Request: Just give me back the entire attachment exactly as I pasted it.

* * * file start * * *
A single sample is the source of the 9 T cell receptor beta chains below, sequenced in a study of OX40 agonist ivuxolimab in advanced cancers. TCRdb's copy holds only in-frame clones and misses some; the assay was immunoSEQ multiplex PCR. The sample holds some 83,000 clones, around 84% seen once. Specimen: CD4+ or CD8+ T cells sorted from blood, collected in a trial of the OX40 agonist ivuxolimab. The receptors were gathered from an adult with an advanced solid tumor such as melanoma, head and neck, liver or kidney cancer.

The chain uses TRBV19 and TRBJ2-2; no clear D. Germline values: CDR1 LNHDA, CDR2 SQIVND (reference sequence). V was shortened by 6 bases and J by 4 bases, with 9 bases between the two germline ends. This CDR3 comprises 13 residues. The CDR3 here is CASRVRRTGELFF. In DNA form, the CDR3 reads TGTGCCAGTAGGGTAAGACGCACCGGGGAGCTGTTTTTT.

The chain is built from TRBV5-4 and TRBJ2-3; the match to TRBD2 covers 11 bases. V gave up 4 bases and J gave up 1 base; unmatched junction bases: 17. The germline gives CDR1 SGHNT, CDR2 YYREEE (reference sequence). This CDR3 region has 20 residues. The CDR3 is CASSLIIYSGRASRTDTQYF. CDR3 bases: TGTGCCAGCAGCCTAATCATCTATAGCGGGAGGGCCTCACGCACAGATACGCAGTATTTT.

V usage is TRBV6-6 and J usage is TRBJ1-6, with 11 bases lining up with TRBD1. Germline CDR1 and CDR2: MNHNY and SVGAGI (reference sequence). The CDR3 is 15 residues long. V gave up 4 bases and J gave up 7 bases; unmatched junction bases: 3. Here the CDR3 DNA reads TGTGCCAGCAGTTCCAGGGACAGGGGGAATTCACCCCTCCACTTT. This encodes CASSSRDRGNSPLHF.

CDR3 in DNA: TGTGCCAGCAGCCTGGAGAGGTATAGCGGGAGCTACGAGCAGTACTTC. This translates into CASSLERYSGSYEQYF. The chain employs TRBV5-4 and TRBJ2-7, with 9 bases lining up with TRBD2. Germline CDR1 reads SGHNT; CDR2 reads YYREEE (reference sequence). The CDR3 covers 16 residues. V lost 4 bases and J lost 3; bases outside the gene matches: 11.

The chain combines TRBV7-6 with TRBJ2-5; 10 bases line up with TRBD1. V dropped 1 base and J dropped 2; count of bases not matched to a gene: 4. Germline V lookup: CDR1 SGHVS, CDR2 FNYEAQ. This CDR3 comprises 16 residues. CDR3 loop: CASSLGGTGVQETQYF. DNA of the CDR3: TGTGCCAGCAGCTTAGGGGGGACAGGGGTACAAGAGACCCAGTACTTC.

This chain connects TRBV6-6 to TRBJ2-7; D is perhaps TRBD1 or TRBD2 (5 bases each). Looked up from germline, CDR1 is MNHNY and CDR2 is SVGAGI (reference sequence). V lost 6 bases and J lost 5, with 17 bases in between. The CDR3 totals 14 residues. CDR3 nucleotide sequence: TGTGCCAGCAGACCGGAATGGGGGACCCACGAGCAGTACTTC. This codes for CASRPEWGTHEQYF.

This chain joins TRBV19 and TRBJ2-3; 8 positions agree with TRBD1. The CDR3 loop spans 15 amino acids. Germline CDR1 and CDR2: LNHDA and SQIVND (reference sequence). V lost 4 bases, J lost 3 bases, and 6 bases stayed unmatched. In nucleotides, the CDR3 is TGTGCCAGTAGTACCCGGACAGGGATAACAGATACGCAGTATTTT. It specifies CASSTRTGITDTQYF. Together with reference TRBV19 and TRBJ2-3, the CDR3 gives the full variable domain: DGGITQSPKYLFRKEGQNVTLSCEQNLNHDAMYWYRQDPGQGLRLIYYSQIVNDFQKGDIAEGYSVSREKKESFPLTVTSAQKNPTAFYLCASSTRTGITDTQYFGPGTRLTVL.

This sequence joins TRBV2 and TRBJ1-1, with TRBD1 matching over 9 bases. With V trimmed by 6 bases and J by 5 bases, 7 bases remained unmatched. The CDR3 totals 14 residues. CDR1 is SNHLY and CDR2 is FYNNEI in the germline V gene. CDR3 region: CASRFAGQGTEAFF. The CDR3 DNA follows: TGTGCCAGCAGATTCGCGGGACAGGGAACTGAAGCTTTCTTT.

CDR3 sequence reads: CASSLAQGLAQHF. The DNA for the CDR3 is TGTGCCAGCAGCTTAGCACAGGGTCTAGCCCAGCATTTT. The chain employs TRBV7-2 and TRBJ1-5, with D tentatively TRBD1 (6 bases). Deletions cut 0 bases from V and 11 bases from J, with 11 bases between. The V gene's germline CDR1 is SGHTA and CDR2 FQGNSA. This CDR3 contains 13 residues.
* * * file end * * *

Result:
A single sample is the source of the 9 T cell receptor beta chains below, sequenced in a study of OX40 agonist ivuxolimab in advanced cancers. TCRdb's copy holds only in-frame clones and misses some; the assay was immunoSEQ multiplex PCR. The sample holds some 83,000 clones, around 84% seen once. Specimen: CD4+ or CD8+ T cells sorted from blood, collected in a trial of the OX40 agonist ivuxolimab. The receptors were gathered from an adult with an advanced solid tumor such as melanoma, head and neck, liver or kidney cancer.

The chain uses TRBV19 and TRBJ2-2; no clear D. Germline values: CDR1 LNHDA, CDR2 SQIVND (reference sequence). V was shortened by 6 bases and J by 4 bases, with 9 bases between the two germline ends. This CDR3 comprises 13 residues. The CDR3 here is CASRVRRTGELFF. In DNA form, the CDR3 reads TGTGCCAGTAGGGTAAGACGCACCGGGGAGCTGTTTTTT.

The chain is built from TRBV5-4 and TRBJ2-3; the match to TRBD2 covers 11 bases. V gave up 4 bases and J gave up 1 base; unmatched junction bases: 17. The germline gives CDR1 SGHNT, CDR2 YYREEE (reference sequence). This CDR3 region has 20 residues. The CDR3 is CASSLIIYSGRASRTDTQYF. CDR3 bases: TGTGCCAGCAGCCTAATCATCTATAGCGGGAGGGCCTCACGCACAGATACGCAGTATTTT.

V usage is TRBV6-6 and J usage is TRBJ1-6, with 11 bases lining up with TRBD1. Germline CDR1 and CDR2: MNHNY and SVGAGI (reference sequence). The CDR3 is 15 residues long. V gave up 4 bases and J gave up 7 bases; unmatched junction bases: 3. Here the CDR3 DNA reads TGTGCCAGCAGTTCCAGGGACAGGGGGAATTCACCCCTCCACTTT. This encodes CASSSRDRGNSPLHF.

CDR3 in DNA: TGTGCCAGCAGCCTGGAGAGGTATAGCGGGAGCTACGAGCAGTACTTC. This translates into CASSLERYSGSYEQYF. The chain employs TRBV5-4 and TRBJ2-7, with 9 bases lining up with TRBD2. Germline CDR1 reads SGHNT; CDR2 reads YYREEE (reference sequence). The CDR3 covers 16 residues. V lost 4 bases and J lost 3; bases outside the gene matches: 11.

The chain combines TRBV7-6 with TRBJ2-5; 10 bases line up with TRBD1. V dropped 1 base and J dropped 2; count of bases not matched to a gene: 4. Germline V lookup: CDR1 SGHVS, CDR2 FNYEAQ. This CDR3 comprises 16 residues. CDR3 loop: CASSLGGTGVQETQYF. DNA of the CDR3: TGTGCCAGCAGCTTAGGGGGGACAGGGGTACAAGAGACCCAGTACTTC.

This chain connects TRBV6-6 to TRBJ2-7; D is perhaps TRBD1 or TRBD2 (5 bases each). Looked up from germline, CDR1 is MNHNY and CDR2 is SVGAGI (reference sequence). V lost 6 bases and J lost 5, with 17 bases in between. The CDR3 totals 14 residues. CDR3 nucleotide sequence: TGTGCCAGCAGACCGGAATGGGGGACCCACGAGCAGTACTTC. This codes for CASRPEWGTHEQYF.

This chain joins TRBV19 and TRBJ2-3; 8 positions agree with TRBD1. The CDR3 loop spans 15 amino acids. Germline CDR1 and CDR2: LNHDA and SQIVND (reference sequence). V lost 4 bases, J lost 3 bases, and 6 bases stayed unmatched. In nucleotides, the CDR3 is TGTGCCAGTAGTACCCGGACAGGGATAACAGATACGCAGTATTTT. It specifies CASSTRTGITDTQYF. Together with reference TRBV19 and TRBJ2-3, the CDR3 gives the full variable domain: DGGITQSPKYLFRKEGQNVTLSCEQNLNHDAMYWYRQDPGQGLRLIYYSQIVNDFQKGDIAEGYSVSREKKESFPLTVTSAQKNPTAFYLCASSTRTGITDTQYFGPGTRLTVL.

This sequence joins TRBV2 and TRBJ1-1, with TRBD1 matching over 9 bases. With V trimmed by 6 bases and J by 5 bases, 7 bases remained unmatched. The CDR3 totals 14 residues. CDR1 is SNHLY and CDR2 is FYNNEI in the germline V gene. CDR3 region: CASRFAGQGTEAFF. The CDR3 DNA follows: TGTGCCAGCAGATTCGCGGGACAGGGAACTGAAGCTTTCTTT.

CDR3 sequence reads: CASSLAQGLAQHF. The DNA for the CDR3 is TGTGCCAGCAGCTTAGCACAGGGTCTAGCCCAGCATTTT. The chain employs TRBV7-2 and TRBJ1-5, with D tentatively TRBD1 (6 bases). Deletions cut 0 bases from V and 11 bases from J, with 11 bases between. The V gene's germline CDR1 is SGHTA and CDR2 FQGNSA. This CDR3 contains 13 residues.